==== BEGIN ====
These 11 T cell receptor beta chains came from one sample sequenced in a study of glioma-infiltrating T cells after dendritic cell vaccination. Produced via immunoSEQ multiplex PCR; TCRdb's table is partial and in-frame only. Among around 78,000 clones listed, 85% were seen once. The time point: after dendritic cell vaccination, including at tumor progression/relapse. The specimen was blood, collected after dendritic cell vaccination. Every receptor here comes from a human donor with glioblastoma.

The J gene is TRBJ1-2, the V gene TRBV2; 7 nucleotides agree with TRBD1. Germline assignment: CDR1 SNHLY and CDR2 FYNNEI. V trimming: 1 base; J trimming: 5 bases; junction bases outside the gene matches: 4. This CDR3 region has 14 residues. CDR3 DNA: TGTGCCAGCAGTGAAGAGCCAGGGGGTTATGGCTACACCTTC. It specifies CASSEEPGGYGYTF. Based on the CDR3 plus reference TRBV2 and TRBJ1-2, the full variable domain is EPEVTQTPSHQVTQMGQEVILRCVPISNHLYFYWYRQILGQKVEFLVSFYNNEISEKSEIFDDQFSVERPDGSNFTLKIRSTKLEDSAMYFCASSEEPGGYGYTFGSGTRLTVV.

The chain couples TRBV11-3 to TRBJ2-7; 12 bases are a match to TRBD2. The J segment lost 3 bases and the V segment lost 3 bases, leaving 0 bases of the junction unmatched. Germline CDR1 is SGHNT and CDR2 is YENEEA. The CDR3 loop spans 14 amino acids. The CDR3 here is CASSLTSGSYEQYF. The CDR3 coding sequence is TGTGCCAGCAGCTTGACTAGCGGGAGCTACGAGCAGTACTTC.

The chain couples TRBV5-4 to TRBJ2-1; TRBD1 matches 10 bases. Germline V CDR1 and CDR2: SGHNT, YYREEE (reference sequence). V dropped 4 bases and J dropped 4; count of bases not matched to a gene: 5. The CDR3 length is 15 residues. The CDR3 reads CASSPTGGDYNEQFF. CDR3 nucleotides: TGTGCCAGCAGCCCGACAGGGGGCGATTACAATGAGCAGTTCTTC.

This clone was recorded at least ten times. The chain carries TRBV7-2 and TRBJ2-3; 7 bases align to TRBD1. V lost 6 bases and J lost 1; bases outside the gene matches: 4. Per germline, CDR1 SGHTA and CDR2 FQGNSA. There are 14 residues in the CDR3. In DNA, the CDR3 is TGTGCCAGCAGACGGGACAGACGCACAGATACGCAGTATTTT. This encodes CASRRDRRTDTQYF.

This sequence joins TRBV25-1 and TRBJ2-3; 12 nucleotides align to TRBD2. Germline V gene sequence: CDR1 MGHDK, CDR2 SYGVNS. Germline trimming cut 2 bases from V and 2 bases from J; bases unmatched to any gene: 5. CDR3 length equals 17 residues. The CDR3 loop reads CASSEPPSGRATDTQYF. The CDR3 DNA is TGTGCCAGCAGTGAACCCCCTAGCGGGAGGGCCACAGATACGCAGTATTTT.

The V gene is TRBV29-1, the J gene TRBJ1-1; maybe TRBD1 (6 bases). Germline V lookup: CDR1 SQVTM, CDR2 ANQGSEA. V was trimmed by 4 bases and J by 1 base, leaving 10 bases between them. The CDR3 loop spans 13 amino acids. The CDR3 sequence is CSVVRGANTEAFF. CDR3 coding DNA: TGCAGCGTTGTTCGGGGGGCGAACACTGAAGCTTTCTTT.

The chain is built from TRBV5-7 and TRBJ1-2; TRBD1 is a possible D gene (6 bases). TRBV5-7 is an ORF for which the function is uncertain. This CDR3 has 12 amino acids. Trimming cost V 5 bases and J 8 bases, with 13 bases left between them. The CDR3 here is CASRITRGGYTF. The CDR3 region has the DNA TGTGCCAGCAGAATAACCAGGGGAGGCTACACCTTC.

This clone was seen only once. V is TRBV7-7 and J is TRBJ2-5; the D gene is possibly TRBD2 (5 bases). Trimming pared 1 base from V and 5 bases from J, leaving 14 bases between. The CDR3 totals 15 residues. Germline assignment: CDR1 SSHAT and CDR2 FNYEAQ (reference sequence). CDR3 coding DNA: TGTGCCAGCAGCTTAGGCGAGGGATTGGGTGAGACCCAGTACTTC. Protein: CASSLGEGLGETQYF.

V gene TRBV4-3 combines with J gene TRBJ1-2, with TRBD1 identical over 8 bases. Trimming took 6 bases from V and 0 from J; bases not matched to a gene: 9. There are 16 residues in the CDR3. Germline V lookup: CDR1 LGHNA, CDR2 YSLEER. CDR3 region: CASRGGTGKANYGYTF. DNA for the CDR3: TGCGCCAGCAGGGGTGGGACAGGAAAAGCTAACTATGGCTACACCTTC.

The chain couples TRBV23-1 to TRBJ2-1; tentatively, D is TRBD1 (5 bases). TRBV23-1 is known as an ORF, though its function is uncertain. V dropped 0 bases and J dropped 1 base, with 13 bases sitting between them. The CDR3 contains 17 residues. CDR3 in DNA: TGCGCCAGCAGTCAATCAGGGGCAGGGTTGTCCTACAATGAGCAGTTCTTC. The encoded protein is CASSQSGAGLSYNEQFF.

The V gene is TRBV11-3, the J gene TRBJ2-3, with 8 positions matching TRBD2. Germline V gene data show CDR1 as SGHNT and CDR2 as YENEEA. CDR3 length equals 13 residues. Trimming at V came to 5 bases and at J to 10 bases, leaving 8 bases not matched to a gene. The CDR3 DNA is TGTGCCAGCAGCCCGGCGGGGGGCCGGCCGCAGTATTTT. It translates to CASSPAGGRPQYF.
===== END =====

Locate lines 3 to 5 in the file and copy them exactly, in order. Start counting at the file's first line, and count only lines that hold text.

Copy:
The chain couples TRBV11-3 to TRBJ2-7; 12 bases are a match to TRBD2. The J segment lost 3 bases and the V segment lost 3 bases, leaving 0 bases of the junction unmatched. Germline CDR1 is SGHNT and CDR2 is YENEEA. The CDR3 loop spans 14 amino acids. The CDR3 here is CASSLTSGSYEQYF. The CDR3 coding sequence is TGTGCCAGCAGCTTGACTAGCGGGAGCTACGAGCAGTACTTC.

The chain couples TRBV5-4 to TRBJ2-1; TRBD1 matches 10 bases. Germline V CDR1 and CDR2: SGHNT, YYREEE (reference sequence). V dropped 4 bases and J dropped 4; count of bases not matched to a gene: 5. The CDR3 length is 15 residues. The CDR3 reads CASSPTGGDYNEQFF. CDR3 nucleotides: TGTGCCAGCAGCCCGACAGGGGGCGATTACAATGAGCAGTTCTTC.

This clone was recorded at least ten times. The chain carries TRBV7-2 and TRBJ2-3; 7 bases align to TRBD1. V lost 6 bases and J lost 1; bases outside the gene matches: 4. Per germline, CDR1 SGHTA and CDR2 FQGNSA. There are 14 residues in the CDR3. In DNA, the CDR3 is TGTGCCAGCAGACGGGACAGACGCACAGATACGCAGTATTTT. This encodes CASRRDRRTDTQYF.